HL Deb 19 June 1980 vol 410 cc1204-7

3.11 p.m.


My Lords, I beg leave to ask the Question which stands in my name on the Order Paper.

The Question was as follows:

To ask Her Majesty's Government, in view of the continued Russian atrocities in Afghanistan, whether they will confirm that there are no representatives of the International Red Cross in that country.


My Lords, I can confirm that there are now no representatives of the Red Cross in Afghanistan.


My Lords, while thanking my noble friend for that Answer, may I ask whether he can confirm that they have been there in the past; and can Her Majesty's Government use all their influence to persuade them to publish a full and official report of all the atrocities that have been committed there, so that the rest of the Western world may realise that these things go on? Will he also say whether it is possible to use Her Majesty's Government's influence to ask the Red Cross to go back again and continue doing the same work?


My Lords, the Red Cross of course is a wholly independent international body and I do not think that the Government have any special influence with them, but I can say that there was a Red Cross delegation in Kabul until recently.


My Lords, may I ask the noble Lord a question which he may not care to answer? What I want to know is this: are we providing the Afghans with any weapons, any means of resistance against the atrocities committed by the Russian forces, or, alternatively, are we using our economic strength (such as it is) in order to prevent the Russians from obtaining technological know-how and credit in goods in various forms at prices which suit them but do not suit us? What are we doing to help in this matter? We have made our protest. Is it to end there, as in the case of Czechoslovakia?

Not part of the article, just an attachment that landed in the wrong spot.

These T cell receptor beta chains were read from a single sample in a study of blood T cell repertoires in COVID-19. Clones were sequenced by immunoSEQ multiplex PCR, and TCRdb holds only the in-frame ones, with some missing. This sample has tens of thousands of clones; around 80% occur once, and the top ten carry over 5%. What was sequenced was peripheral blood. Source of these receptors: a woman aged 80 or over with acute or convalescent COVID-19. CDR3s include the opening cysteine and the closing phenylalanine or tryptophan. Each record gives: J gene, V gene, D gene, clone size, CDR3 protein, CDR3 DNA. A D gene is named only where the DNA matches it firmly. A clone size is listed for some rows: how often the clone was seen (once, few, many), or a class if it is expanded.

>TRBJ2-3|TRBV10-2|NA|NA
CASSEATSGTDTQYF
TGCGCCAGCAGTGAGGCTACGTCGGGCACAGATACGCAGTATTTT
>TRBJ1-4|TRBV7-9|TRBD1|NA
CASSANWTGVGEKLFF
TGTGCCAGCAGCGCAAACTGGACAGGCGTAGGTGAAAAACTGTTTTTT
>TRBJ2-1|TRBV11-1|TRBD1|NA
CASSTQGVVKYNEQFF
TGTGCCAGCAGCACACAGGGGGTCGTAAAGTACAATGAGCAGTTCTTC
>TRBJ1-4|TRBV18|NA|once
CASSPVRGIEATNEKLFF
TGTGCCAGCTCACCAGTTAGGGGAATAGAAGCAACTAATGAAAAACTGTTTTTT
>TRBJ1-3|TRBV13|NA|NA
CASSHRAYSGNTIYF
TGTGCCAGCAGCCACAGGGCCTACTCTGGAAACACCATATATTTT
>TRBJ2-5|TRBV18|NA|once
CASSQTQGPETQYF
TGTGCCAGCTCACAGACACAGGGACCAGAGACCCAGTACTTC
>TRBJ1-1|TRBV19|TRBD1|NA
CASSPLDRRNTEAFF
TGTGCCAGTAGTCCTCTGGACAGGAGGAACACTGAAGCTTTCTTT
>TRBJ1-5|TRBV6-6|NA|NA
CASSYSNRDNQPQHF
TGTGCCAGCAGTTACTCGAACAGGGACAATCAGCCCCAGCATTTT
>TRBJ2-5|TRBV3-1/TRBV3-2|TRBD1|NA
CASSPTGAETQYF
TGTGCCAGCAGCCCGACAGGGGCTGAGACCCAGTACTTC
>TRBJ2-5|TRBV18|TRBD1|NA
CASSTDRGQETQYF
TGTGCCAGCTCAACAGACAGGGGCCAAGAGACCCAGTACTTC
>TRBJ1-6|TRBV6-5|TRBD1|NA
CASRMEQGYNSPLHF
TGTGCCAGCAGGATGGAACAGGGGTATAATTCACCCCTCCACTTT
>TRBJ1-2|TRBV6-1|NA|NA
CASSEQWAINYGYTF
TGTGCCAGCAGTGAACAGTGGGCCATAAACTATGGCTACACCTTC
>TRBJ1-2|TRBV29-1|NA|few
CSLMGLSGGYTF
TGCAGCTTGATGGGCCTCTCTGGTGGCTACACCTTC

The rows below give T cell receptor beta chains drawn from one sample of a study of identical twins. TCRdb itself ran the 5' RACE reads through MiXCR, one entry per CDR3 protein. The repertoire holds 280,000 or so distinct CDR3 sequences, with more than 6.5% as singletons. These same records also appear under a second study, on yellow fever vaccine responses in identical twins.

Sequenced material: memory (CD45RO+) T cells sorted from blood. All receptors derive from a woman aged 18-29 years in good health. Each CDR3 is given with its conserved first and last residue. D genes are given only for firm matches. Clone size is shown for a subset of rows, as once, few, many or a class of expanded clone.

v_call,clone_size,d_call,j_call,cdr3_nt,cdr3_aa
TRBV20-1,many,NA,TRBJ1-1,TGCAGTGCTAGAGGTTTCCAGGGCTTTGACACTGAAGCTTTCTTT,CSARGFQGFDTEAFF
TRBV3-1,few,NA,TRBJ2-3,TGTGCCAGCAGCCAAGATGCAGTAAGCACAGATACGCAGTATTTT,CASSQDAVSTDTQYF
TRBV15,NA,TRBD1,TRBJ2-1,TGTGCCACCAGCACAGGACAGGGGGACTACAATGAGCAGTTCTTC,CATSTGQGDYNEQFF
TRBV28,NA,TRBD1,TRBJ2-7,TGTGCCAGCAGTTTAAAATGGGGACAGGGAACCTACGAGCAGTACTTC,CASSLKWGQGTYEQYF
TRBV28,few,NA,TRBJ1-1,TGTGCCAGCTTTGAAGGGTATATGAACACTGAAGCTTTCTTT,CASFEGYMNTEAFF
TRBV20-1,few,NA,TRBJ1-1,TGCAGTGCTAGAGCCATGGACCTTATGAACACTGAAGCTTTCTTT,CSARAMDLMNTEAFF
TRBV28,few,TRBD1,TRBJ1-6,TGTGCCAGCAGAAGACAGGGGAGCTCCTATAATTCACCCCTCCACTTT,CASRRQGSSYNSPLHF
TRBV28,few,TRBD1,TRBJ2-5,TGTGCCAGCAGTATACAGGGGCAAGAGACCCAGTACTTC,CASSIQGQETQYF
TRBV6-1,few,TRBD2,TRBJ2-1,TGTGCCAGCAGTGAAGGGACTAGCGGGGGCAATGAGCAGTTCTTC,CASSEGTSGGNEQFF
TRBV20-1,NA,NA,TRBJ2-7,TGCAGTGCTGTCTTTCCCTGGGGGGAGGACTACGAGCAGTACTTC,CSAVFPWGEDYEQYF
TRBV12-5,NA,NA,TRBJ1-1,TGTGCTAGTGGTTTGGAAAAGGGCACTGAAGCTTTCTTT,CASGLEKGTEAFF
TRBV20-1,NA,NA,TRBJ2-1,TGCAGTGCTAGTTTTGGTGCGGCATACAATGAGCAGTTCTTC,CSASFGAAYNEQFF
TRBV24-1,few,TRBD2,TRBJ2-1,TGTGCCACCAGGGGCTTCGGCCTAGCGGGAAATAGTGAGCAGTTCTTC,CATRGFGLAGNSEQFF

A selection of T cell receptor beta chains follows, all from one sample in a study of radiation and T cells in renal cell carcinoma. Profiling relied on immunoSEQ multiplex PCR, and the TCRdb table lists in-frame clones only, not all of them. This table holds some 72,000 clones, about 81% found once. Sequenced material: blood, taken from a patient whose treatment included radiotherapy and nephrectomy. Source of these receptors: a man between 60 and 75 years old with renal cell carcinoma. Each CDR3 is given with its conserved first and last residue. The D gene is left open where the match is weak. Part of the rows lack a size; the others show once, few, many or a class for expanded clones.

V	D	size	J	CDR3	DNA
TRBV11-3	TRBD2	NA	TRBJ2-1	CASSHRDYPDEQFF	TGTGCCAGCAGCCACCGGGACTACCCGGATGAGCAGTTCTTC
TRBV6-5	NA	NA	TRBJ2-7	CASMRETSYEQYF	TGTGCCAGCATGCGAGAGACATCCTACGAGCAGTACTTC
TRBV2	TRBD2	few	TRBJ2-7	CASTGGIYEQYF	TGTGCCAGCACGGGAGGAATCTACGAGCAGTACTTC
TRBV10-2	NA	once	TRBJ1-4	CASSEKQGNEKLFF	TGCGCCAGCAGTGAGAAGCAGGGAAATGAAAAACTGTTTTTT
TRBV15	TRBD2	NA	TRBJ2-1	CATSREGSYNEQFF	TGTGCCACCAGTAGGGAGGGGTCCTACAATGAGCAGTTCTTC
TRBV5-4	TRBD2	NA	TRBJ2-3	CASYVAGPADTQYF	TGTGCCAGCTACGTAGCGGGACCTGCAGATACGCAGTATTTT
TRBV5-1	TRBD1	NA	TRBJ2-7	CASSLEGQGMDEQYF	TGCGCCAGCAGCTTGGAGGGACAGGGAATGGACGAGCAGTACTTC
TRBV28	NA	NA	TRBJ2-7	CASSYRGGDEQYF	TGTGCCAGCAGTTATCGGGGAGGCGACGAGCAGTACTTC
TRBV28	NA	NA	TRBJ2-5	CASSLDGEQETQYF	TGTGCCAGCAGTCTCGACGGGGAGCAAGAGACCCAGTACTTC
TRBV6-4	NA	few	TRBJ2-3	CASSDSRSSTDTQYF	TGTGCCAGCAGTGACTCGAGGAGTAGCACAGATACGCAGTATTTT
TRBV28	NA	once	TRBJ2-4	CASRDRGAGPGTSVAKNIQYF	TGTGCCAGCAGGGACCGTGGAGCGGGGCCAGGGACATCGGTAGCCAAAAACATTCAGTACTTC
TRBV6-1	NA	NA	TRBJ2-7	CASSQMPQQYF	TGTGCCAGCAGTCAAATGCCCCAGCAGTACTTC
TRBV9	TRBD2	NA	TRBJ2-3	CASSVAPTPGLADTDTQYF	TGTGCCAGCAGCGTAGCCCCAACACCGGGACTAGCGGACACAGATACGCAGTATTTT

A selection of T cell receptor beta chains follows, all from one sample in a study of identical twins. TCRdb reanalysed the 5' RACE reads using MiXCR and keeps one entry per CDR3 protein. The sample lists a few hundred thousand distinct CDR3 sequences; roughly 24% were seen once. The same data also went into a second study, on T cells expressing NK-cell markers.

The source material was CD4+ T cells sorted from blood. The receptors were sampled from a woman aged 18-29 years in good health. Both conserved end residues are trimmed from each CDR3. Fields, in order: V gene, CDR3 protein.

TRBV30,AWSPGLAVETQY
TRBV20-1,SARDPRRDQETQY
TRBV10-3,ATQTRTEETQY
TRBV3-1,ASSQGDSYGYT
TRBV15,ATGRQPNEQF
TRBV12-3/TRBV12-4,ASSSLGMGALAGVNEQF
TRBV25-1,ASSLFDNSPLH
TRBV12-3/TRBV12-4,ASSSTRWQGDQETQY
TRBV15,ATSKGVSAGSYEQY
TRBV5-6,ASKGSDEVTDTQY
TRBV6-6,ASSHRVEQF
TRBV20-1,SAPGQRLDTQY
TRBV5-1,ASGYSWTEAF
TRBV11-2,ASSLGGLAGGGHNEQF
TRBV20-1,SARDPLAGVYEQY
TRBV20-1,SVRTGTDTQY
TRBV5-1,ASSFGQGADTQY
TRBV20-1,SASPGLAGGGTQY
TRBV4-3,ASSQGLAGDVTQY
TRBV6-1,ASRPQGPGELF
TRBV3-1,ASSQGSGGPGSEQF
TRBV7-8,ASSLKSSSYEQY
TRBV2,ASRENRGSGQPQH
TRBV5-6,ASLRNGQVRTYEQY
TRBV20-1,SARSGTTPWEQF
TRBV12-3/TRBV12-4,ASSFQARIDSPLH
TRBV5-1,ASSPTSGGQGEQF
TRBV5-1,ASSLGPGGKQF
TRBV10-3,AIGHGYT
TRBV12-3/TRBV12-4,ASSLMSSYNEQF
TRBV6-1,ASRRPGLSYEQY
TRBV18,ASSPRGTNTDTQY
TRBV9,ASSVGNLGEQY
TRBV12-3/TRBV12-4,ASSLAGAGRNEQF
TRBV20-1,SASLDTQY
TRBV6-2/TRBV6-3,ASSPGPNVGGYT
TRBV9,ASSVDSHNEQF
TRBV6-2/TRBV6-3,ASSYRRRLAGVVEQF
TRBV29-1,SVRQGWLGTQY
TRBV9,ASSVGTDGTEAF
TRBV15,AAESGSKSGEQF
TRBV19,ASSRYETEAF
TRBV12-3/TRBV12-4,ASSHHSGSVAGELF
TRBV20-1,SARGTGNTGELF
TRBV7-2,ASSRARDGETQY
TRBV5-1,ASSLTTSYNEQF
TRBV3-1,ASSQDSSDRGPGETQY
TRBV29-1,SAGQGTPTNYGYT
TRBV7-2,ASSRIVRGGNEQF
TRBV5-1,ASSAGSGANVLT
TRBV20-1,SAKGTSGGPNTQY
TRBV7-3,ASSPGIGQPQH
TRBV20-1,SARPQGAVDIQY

My Lords, my noble friend the Foreign Secretary announced as far back as January a number of steps that we were taking in respect of the Soviet Union in connection with the granting of credit, the supply of technology and other matters. With regard to the first part of the noble Lord's supplementary question, I can say that the allegations in the Russian press of Western interference are, so far as this country is concerned, without foundation.


My Lords, may I ask my noble friend whether the International Red Cross withdrew voluntarily from Kabul or were they expelled?


My Lords, I am not really in a position to answer for the International Red Cross, but I can say that I understand they were confined to Kabul while they were there, and presume it was for that reason that they withdrew.


My Lords, I understand very clearly that a statement was made some months ago on this question, but can the noble Lord tell us what action is now contemplated to be taken by our Government and the Governments of our European colleagues? There are children being shot in the streets, there are villagers being attacked by Soviet aircraft while they go about their ordinary everyday business. Is it not time that the Western world started to take this matter a great deal more seriously?